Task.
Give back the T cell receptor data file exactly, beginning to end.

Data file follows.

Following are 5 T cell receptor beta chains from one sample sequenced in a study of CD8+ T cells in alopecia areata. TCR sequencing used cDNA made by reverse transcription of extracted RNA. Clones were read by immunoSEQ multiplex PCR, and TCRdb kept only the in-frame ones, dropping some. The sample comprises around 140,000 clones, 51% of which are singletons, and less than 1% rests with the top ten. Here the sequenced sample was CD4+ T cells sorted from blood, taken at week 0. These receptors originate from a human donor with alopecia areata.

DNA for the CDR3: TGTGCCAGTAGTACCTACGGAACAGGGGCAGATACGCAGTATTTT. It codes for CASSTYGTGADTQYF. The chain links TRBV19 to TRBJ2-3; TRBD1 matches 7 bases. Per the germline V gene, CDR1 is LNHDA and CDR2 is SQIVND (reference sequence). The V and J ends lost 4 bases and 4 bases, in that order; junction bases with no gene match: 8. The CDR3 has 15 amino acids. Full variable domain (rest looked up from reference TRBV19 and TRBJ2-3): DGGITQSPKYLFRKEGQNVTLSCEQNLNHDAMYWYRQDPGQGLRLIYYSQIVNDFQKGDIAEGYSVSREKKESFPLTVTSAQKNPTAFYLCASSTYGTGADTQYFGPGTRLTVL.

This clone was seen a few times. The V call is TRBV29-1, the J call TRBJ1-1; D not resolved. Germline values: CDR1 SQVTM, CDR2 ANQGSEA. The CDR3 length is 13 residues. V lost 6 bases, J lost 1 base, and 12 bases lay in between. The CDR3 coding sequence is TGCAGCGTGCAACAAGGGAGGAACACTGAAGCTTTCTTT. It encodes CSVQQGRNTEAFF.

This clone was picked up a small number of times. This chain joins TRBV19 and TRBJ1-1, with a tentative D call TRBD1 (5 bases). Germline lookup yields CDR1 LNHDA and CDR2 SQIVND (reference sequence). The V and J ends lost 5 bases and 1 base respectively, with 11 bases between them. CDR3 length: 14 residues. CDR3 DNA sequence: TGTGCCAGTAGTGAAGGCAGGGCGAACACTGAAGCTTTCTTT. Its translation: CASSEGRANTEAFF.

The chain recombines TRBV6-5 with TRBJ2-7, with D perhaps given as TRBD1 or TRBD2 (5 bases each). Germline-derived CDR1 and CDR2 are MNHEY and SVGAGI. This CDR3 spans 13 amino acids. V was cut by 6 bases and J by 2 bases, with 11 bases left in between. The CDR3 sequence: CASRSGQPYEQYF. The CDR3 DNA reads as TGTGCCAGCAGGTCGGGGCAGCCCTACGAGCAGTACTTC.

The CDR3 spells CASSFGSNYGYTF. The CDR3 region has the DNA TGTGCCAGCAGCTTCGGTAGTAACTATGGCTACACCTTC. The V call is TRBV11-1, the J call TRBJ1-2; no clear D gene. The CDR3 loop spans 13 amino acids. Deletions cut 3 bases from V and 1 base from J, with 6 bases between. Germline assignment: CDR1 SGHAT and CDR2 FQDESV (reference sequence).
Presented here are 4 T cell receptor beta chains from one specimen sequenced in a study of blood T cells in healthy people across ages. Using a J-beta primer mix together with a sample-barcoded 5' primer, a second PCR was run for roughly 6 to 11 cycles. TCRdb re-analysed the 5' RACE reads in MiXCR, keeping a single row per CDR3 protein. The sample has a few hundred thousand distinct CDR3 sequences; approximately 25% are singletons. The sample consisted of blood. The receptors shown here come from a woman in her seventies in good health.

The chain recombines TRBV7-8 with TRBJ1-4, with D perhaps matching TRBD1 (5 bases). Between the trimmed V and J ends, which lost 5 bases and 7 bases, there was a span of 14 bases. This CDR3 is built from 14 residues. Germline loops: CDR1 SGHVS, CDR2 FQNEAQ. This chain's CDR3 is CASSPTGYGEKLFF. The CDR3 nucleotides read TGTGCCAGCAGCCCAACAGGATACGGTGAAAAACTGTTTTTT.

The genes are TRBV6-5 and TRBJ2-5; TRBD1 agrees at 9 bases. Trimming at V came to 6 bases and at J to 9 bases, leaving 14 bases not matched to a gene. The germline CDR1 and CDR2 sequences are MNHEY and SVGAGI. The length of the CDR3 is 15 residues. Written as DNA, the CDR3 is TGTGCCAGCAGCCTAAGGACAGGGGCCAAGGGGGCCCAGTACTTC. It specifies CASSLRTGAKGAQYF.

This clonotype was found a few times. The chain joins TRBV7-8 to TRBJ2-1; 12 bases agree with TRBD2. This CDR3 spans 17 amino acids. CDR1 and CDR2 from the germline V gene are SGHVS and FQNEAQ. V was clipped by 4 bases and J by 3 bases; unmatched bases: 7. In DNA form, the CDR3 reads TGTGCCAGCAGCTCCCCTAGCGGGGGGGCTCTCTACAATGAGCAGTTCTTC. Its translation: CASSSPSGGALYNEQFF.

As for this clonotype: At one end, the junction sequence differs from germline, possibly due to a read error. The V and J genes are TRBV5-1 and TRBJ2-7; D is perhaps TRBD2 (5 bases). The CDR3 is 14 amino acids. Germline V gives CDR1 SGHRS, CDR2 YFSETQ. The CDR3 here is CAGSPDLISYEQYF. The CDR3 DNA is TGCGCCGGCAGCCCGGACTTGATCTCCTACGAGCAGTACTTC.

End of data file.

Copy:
Following are 5 T cell receptor beta chains from one sample sequenced in a study of CD8+ T cells in alopecia areata. TCR sequencing used cDNA made by reverse transcription of extracted RNA. Clones were read by immunoSEQ multiplex PCR, and TCRdb kept only the in-frame ones, dropping some. The sample comprises around 140,000 clones, 51% of which are singletons, and less than 1% rests with the top ten. Here the sequenced sample was CD4+ T cells sorted from blood, taken at week 0. These receptors originate from a human donor with alopecia areata.

DNA for the CDR3: TGTGCCAGTAGTACCTACGGAACAGGGGCAGATACGCAGTATTTT. It codes for CASSTYGTGADTQYF. The chain links TRBV19 to TRBJ2-3; TRBD1 matches 7 bases. Per the germline V gene, CDR1 is LNHDA and CDR2 is SQIVND (reference sequence). The V and J ends lost 4 bases and 4 bases, in that order; junction bases with no gene match: 8. The CDR3 has 15 amino acids. Full variable domain (rest looked up from reference TRBV19 and TRBJ2-3): DGGITQSPKYLFRKEGQNVTLSCEQNLNHDAMYWYRQDPGQGLRLIYYSQIVNDFQKGDIAEGYSVSREKKESFPLTVTSAQKNPTAFYLCASSTYGTGADTQYFGPGTRLTVL.

This clone was seen a few times. The V call is TRBV29-1, the J call TRBJ1-1; D not resolved. Germline values: CDR1 SQVTM, CDR2 ANQGSEA. The CDR3 length is 13 residues. V lost 6 bases, J lost 1 base, and 12 bases lay in between. The CDR3 coding sequence is TGCAGCGTGCAACAAGGGAGGAACACTGAAGCTTTCTTT. It encodes CSVQQGRNTEAFF.

This clone was picked up a small number of times. This chain joins TRBV19 and TRBJ1-1, with a tentative D call TRBD1 (5 bases). Germline lookup yields CDR1 LNHDA and CDR2 SQIVND (reference sequence). The V and J ends lost 5 bases and 1 base respectively, with 11 bases between them. CDR3 length: 14 residues. CDR3 DNA sequence: TGTGCCAGTAGTGAAGGCAGGGCGAACACTGAAGCTTTCTTT. Its translation: CASSEGRANTEAFF.

The chain recombines TRBV6-5 with TRBJ2-7, with D perhaps given as TRBD1 or TRBD2 (5 bases each). Germline-derived CDR1 and CDR2 are MNHEY and SVGAGI. This CDR3 spans 13 amino acids. V was cut by 6 bases and J by 2 bases, with 11 bases left in between. The CDR3 sequence: CASRSGQPYEQYF. The CDR3 DNA reads as TGTGCCAGCAGGTCGGGGCAGCCCTACGAGCAGTACTTC.

The CDR3 spells CASSFGSNYGYTF. The CDR3 region has the DNA TGTGCCAGCAGCTTCGGTAGTAACTATGGCTACACCTTC. The V call is TRBV11-1, the J call TRBJ1-2; no clear D gene. The CDR3 loop spans 13 amino acids. Deletions cut 3 bases from V and 1 base from J, with 6 bases between. Germline assignment: CDR1 SGHAT and CDR2 FQDESV (reference sequence).
Presented here are 4 T cell receptor beta chains from one specimen sequenced in a study of blood T cells in healthy people across ages. Using a J-beta primer mix together with a sample-barcoded 5' primer, a second PCR was run for roughly 6 to 11 cycles. TCRdb re-analysed the 5' RACE reads in MiXCR, keeping a single row per CDR3 protein. The sample has a few hundred thousand distinct CDR3 sequences; approximately 25% are singletons. The sample consisted of blood. The receptors shown here come from a woman in her seventies in good health.

The chain recombines TRBV7-8 with TRBJ1-4, with D perhaps matching TRBD1 (5 bases). Between the trimmed V and J ends, which lost 5 bases and 7 bases, there was a span of 14 bases. This CDR3 is built from 14 residues. Germline loops: CDR1 SGHVS, CDR2 FQNEAQ. This chain's CDR3 is CASSPTGYGEKLFF. The CDR3 nucleotides read TGTGCCAGCAGCCCAACAGGATACGGTGAAAAACTGTTTTTT.

The genes are TRBV6-5 and TRBJ2-5; TRBD1 agrees at 9 bases. Trimming at V came to 6 bases and at J to 9 bases, leaving 14 bases not matched to a gene. The germline CDR1 and CDR2 sequences are MNHEY and SVGAGI. The length of the CDR3 is 15 residues. Written as DNA, the CDR3 is TGTGCCAGCAGCCTAAGGACAGGGGCCAAGGGGGCCCAGTACTTC. It specifies CASSLRTGAKGAQYF.

This clonotype was found a few times. The chain joins TRBV7-8 to TRBJ2-1; 12 bases agree with TRBD2. This CDR3 spans 17 amino acids. CDR1 and CDR2 from the germline V gene are SGHVS and FQNEAQ. V was clipped by 4 bases and J by 3 bases; unmatched bases: 7. In DNA form, the CDR3 reads TGTGCCAGCAGCTCCCCTAGCGGGGGGGCTCTCTACAATGAGCAGTTCTTC. Its translation: CASSSPSGGALYNEQFF.

As for this clonotype: At one end, the junction sequence differs from germline, possibly due to a read error. The V and J genes are TRBV5-1 and TRBJ2-7; D is perhaps TRBD2 (5 bases). The CDR3 is 14 amino acids. Germline V gives CDR1 SGHRS, CDR2 YFSETQ. The CDR3 here is CAGSPDLISYEQYF. The CDR3 DNA is TGCGCCGGCAGCCCGGACTTGATCTCCTACGAGCAGTACTTC.